The healthcare field has always been an area recent college grads look to as a dependable source for jobs. If you haven’t looked into becoming a physical therapist assistant yet, you may want to! The Bureau of Labor Statistics estimates that between 2012 and 2022 the number of physical therapist assistants will rise 41%. As of 2012, the average pay for a physical therapist assistant was $52,160 per year. This job is ranked #11 on the list of Best Health Care Jobs and #17 on the list of Best 100 Jobs.
The need for physical therapist assistants is significantly on the rise. Why? Baby-boomers, a huge part of the population, are growing older and are requiring more health care, including physical therapy. Physical therapy is a rapidly growing sector in the healthcare industry as a way of recovery from injury, illness, and surgery. Why work in physical therapy? For one, the ability exists to work full-time, part-time, and with a lot of flexibility. You also are taking on an entry-level job in the healthcare field with one of the highest paying salaries. Have we caught your interest yet? If so, let’s take a look at what a physical therapist assistant does on a day-to-day basis.
What is A Physical Therapist Assistant?
A physical therapist assistant, or PTA, works under the supervision of physical therapists. They assist and often facilitate their own therapy sessions. The goal of an assistant is to help rehabilitate a patient who is recovering from an injury or other condition in order to help with their pain management and overall discomfort. Be aware: physical therapy aides are commonly confused with physical therapist assistants. Aides differ from assistants in that they are limited in the tasks they can perform due to state licensing regulations and often carry little to no hands-on responsibility.
Duties of A Physical Therapist Assistant
Physical therapist assistants deal directly with the patient by conducting stretching, massaging, or instructing exercises created by the physical therapist during a therapy session. They keep a close eye on patients before, during, and after treatment and take note of what needs to be done to further a patient’s improvement. Responsibilities of a PTA include keeping track of patient records, cleaning therapy setups, and showing patients how to use special equipment like walkers, crutches, or canes.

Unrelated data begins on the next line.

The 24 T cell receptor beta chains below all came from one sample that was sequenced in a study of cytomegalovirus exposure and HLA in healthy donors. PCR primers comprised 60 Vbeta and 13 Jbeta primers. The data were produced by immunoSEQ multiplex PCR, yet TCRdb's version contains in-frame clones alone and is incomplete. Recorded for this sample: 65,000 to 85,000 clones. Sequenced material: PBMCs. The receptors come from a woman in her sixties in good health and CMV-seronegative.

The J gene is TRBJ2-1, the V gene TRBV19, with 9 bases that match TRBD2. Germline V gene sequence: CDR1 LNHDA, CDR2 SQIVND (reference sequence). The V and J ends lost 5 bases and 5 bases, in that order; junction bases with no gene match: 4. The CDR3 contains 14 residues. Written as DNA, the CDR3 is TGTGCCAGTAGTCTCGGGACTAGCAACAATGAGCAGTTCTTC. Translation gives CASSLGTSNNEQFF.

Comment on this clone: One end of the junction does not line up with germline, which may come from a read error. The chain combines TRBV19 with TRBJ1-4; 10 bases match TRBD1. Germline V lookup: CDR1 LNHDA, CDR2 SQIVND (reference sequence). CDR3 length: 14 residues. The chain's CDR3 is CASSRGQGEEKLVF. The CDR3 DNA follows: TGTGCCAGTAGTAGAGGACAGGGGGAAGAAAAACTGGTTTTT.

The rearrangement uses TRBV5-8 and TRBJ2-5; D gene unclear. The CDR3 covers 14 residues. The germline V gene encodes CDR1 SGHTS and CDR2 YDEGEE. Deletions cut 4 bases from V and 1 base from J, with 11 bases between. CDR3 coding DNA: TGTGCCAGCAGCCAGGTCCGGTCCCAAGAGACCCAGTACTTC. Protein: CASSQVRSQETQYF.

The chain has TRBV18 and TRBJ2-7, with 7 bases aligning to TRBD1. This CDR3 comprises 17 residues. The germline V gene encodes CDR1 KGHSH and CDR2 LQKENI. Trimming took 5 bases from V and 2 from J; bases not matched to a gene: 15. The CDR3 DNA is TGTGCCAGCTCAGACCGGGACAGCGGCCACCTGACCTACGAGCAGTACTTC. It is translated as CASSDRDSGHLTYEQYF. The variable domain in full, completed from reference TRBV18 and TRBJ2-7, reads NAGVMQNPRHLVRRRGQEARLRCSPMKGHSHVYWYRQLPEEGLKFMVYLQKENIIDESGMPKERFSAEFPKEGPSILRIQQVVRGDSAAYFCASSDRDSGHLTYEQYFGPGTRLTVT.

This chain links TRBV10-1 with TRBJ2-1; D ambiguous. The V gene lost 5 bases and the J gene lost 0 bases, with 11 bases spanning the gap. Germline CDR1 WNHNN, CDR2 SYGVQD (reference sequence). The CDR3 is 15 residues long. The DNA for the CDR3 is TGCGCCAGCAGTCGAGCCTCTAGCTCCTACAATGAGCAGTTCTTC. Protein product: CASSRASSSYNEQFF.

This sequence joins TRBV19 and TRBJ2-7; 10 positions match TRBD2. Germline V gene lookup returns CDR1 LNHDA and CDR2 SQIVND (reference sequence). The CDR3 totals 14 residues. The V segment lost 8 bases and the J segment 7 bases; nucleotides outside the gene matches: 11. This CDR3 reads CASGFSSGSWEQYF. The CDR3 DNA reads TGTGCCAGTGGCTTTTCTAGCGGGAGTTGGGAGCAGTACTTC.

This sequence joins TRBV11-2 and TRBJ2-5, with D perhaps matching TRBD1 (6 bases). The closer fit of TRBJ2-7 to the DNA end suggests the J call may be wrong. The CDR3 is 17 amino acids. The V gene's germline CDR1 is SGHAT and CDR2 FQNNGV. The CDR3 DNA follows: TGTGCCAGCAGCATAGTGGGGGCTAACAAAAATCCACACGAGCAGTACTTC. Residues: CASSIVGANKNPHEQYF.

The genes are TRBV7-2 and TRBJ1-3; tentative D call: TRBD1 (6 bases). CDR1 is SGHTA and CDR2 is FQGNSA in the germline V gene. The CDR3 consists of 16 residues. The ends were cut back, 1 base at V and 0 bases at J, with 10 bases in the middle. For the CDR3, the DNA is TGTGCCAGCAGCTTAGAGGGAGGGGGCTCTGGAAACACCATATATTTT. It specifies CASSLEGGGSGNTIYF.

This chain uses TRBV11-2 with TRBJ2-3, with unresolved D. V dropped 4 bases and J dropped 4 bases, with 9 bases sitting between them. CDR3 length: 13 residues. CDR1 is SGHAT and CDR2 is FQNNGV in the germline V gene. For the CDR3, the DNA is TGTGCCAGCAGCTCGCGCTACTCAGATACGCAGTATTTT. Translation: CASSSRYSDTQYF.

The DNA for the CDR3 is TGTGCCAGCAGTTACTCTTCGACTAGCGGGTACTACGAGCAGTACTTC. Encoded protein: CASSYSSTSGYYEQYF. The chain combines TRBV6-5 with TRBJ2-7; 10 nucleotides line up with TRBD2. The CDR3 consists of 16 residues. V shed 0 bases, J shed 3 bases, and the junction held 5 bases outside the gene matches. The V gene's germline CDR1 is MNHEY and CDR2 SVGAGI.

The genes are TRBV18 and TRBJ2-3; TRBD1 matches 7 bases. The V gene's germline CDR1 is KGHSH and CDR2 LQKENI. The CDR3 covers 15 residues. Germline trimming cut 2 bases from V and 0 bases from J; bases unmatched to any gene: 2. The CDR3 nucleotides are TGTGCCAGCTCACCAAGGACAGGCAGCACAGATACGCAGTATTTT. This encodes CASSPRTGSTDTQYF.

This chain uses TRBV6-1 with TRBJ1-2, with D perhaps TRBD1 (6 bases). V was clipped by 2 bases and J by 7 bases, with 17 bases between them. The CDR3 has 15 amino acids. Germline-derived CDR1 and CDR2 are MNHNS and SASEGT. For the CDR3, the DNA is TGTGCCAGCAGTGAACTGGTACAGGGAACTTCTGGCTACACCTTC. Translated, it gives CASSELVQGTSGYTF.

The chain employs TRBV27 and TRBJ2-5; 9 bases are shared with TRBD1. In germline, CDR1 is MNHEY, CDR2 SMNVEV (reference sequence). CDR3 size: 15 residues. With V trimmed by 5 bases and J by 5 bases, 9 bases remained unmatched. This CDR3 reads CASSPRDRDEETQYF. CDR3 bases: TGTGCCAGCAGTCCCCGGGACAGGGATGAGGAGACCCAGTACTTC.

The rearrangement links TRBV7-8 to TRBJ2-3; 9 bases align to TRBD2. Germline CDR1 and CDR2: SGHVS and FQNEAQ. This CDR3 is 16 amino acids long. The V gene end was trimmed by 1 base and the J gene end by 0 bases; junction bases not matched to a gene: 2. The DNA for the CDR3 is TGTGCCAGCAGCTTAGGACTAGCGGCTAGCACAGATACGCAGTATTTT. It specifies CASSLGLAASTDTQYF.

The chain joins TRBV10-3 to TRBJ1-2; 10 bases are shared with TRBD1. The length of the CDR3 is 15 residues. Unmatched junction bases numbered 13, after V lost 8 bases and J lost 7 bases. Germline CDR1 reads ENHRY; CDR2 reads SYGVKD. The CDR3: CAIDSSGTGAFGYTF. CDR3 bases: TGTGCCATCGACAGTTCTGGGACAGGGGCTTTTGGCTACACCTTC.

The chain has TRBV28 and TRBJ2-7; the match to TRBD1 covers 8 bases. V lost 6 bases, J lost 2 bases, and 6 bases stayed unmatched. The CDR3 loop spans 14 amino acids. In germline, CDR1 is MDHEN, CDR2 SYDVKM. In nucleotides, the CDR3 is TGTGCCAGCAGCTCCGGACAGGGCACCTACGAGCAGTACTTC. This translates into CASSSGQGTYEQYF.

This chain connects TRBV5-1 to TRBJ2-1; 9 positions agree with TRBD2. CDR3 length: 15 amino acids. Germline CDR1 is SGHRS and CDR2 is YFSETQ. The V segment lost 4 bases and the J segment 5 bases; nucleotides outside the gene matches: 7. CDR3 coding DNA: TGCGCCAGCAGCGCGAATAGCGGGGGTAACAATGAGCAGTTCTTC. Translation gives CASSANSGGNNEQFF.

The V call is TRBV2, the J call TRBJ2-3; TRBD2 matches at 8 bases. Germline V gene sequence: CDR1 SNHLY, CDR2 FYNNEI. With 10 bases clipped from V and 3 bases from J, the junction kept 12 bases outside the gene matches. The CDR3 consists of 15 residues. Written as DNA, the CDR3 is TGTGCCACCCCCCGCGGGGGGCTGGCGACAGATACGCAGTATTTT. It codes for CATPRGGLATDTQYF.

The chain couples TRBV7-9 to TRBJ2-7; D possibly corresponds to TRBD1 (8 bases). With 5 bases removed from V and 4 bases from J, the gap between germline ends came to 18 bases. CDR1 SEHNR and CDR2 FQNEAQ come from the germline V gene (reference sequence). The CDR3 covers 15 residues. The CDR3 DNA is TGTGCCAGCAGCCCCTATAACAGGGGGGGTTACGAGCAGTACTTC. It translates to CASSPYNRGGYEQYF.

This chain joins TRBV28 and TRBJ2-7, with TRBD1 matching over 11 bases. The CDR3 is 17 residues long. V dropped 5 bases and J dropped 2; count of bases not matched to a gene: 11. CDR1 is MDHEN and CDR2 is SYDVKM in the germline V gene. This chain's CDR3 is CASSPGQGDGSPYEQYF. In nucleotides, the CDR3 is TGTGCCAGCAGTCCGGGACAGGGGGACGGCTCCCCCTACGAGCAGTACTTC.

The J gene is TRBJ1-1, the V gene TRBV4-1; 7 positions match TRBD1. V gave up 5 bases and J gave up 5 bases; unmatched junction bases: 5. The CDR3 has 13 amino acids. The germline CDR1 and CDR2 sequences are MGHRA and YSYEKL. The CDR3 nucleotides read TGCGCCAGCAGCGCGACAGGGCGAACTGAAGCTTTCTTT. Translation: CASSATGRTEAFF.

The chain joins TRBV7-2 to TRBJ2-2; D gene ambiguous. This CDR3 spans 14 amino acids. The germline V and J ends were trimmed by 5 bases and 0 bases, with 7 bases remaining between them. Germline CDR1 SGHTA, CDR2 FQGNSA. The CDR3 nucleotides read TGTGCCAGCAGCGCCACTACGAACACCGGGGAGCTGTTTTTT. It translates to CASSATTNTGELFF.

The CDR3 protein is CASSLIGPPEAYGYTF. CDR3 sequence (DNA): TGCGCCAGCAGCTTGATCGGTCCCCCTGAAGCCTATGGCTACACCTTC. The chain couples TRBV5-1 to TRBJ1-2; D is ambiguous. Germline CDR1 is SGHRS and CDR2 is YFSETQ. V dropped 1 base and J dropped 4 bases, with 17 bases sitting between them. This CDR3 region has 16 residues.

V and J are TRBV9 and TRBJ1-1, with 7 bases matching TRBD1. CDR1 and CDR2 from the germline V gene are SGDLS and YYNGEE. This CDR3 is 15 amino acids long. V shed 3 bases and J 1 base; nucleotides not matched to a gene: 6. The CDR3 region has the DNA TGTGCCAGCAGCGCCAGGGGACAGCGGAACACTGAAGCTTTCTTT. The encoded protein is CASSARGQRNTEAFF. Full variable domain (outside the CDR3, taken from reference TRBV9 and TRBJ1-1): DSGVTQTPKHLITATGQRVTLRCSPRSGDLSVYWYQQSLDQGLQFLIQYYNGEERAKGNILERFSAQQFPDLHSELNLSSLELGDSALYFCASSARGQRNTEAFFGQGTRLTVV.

Who Would Make A Good PTA?
Assistants are responsible for direct care with a patient, which makes this a great job for someone who is personable and shows compassion. People who like to be hands-on and see the results of their work would also be great for this job, because you get to see the improvement of patients and your work helping others. PTAs must have patience because progress of a patient can be a long road. More than anything, PTAs should have an encouraging nature to better help their patients’ progress. Not to mention the fact that PTAs are on their feet almost all day. You have to have the ability to stand and move for long hours at a time!
So You Want to Be A PTA: How to Get There
Most states require physical therapy assistants attend a PTA program and obtain an associate’s degree. These programs are usually only two years long, but they include a significant amount of training. You’ll gain both classroom and hands-on experience. Unless you plan to work in Hawaii, you will also have to get licensed (Hawaii is the only state that does not require this). You can get licensed by attending a PTA program as well as completing and passing the National Physical Therapy exam. Here at OpenSesame we also have a few courses to help you on the road to becoming a PTA! Check out these courses on ethics and professional responsibility for physical therapist assistants:
- Ethics, Professional Responsibility, & Jurisprudence for California Physical Therapy Professionals
- Ethics, Professional Responsibility, & Jurisprudence for Georgia Physical Therapy Professionals
- Ethics, Professional Responsibility, & Jurisprudence for Oklahoma Physical Therapy Professionals and Physical Therapy Assistants
- Ethics, Professional Responsibility, & Jurisprudence for Texas Physical Therapy Professionals